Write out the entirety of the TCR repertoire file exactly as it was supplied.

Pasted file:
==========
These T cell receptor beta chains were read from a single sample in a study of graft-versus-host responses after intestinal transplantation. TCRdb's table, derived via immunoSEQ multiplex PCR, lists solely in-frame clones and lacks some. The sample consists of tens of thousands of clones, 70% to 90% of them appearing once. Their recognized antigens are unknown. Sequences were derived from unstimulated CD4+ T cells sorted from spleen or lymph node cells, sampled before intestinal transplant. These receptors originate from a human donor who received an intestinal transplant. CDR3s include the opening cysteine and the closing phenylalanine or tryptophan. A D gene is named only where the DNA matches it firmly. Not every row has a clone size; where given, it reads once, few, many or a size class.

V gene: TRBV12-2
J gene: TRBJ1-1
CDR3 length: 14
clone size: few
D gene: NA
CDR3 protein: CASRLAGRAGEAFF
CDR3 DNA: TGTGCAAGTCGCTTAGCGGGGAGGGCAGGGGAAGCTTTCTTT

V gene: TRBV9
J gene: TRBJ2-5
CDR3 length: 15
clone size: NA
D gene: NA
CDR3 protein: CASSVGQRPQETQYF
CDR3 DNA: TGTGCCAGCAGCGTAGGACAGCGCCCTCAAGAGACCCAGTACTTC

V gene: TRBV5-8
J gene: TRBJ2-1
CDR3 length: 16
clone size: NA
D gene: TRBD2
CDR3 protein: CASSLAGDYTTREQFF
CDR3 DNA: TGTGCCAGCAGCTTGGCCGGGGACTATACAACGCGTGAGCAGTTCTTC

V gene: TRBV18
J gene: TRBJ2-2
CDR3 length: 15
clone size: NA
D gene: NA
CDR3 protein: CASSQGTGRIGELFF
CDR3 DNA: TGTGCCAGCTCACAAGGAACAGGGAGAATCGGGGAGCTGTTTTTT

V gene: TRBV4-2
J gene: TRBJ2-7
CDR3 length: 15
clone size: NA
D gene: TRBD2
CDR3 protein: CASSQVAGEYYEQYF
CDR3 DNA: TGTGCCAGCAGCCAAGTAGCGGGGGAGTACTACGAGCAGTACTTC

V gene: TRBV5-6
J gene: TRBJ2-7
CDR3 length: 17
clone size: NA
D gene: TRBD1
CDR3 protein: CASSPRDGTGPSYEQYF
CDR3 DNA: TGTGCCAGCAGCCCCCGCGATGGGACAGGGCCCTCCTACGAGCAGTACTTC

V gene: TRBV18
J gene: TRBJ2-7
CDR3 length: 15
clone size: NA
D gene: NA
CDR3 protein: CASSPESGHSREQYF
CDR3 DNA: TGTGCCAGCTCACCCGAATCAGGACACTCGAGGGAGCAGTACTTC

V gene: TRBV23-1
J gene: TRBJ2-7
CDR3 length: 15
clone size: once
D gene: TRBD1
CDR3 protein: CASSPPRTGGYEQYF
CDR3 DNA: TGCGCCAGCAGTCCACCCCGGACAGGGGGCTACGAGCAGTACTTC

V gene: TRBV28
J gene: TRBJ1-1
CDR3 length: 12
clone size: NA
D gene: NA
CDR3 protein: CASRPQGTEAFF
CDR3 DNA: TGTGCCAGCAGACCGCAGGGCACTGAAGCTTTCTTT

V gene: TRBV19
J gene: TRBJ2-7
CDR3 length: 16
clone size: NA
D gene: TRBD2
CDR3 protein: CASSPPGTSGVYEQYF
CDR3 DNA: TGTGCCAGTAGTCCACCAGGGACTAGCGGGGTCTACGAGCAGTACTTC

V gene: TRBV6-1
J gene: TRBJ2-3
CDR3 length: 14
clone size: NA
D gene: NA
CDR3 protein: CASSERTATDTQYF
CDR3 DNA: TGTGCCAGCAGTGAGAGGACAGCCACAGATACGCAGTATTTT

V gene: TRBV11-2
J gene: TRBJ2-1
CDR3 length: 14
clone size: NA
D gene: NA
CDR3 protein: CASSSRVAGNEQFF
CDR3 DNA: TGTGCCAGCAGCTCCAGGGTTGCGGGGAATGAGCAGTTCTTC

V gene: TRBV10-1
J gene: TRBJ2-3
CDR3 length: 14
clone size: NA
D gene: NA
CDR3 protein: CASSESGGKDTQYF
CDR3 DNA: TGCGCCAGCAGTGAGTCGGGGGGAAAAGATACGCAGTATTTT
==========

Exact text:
These T cell receptor beta chains were read from a single sample in a study of graft-versus-host responses after intestinal transplantation. TCRdb's table, derived via immunoSEQ multiplex PCR, lists solely in-frame clones and lacks some. The sample consists of tens of thousands of clones, 70% to 90% of them appearing once. Their recognized antigens are unknown. Sequences were derived from unstimulated CD4+ T cells sorted from spleen or lymph node cells, sampled before intestinal transplant. These receptors originate from a human donor who received an intestinal transplant. CDR3s include the opening cysteine and the closing phenylalanine or tryptophan. A D gene is named only where the DNA matches it firmly. Not every row has a clone size; where given, it reads once, few, many or a size class.

V gene: TRBV12-2
J gene: TRBJ1-1
CDR3 length: 14
clone size: few
D gene: NA
CDR3 protein: CASRLAGRAGEAFF
CDR3 DNA: TGTGCAAGTCGCTTAGCGGGGAGGGCAGGGGAAGCTTTCTTT

V gene: TRBV9
J gene: TRBJ2-5
CDR3 length: 15
clone size: NA
D gene: NA
CDR3 protein: CASSVGQRPQETQYF
CDR3 DNA: TGTGCCAGCAGCGTAGGACAGCGCCCTCAAGAGACCCAGTACTTC

V gene: TRBV5-8
J gene: TRBJ2-1
CDR3 length: 16
clone size: NA
D gene: TRBD2
CDR3 protein: CASSLAGDYTTREQFF
CDR3 DNA: TGTGCCAGCAGCTTGGCCGGGGACTATACAACGCGTGAGCAGTTCTTC

V gene: TRBV18
J gene: TRBJ2-2
CDR3 length: 15
clone size: NA
D gene: NA
CDR3 protein: CASSQGTGRIGELFF
CDR3 DNA: TGTGCCAGCTCACAAGGAACAGGGAGAATCGGGGAGCTGTTTTTT

V gene: TRBV4-2
J gene: TRBJ2-7
CDR3 length: 15
clone size: NA
D gene: TRBD2
CDR3 protein: CASSQVAGEYYEQYF
CDR3 DNA: TGTGCCAGCAGCCAAGTAGCGGGGGAGTACTACGAGCAGTACTTC

V gene: TRBV5-6
J gene: TRBJ2-7
CDR3 length: 17
clone size: NA
D gene: TRBD1
CDR3 protein: CASSPRDGTGPSYEQYF
CDR3 DNA: TGTGCCAGCAGCCCCCGCGATGGGACAGGGCCCTCCTACGAGCAGTACTTC

V gene: TRBV18
J gene: TRBJ2-7
CDR3 length: 15
clone size: NA
D gene: NA
CDR3 protein: CASSPESGHSREQYF
CDR3 DNA: TGTGCCAGCTCACCCGAATCAGGACACTCGAGGGAGCAGTACTTC

V gene: TRBV23-1
J gene: TRBJ2-7
CDR3 length: 15
clone size: once
D gene: TRBD1
CDR3 protein: CASSPPRTGGYEQYF
CDR3 DNA: TGCGCCAGCAGTCCACCCCGGACAGGGGGCTACGAGCAGTACTTC

V gene: TRBV28
J gene: TRBJ1-1
CDR3 length: 12
clone size: NA
D gene: NA
CDR3 protein: CASRPQGTEAFF
CDR3 DNA: TGTGCCAGCAGACCGCAGGGCACTGAAGCTTTCTTT

V gene: TRBV19
J gene: TRBJ2-7
CDR3 length: 16
clone size: NA
D gene: TRBD2
CDR3 protein: CASSPPGTSGVYEQYF
CDR3 DNA: TGTGCCAGTAGTCCACCAGGGACTAGCGGGGTCTACGAGCAGTACTTC

V gene: TRBV6-1
J gene: TRBJ2-3
CDR3 length: 14
clone size: NA
D gene: NA
CDR3 protein: CASSERTATDTQYF
CDR3 DNA: TGTGCCAGCAGTGAGAGGACAGCCACAGATACGCAGTATTTT

V gene: TRBV11-2
J gene: TRBJ2-1
CDR3 length: 14
clone size: NA
D gene: NA
CDR3 protein: CASSSRVAGNEQFF
CDR3 DNA: TGTGCCAGCAGCTCCAGGGTTGCGGGGAATGAGCAGTTCTTC

V gene: TRBV10-1
J gene: TRBJ2-3
CDR3 length: 14
clone size: NA
D gene: NA
CDR3 protein: CASSESGGKDTQYF
CDR3 DNA: TGCGCCAGCAGTGAGTCGGGGGGAAAAGATACGCAGTATTTT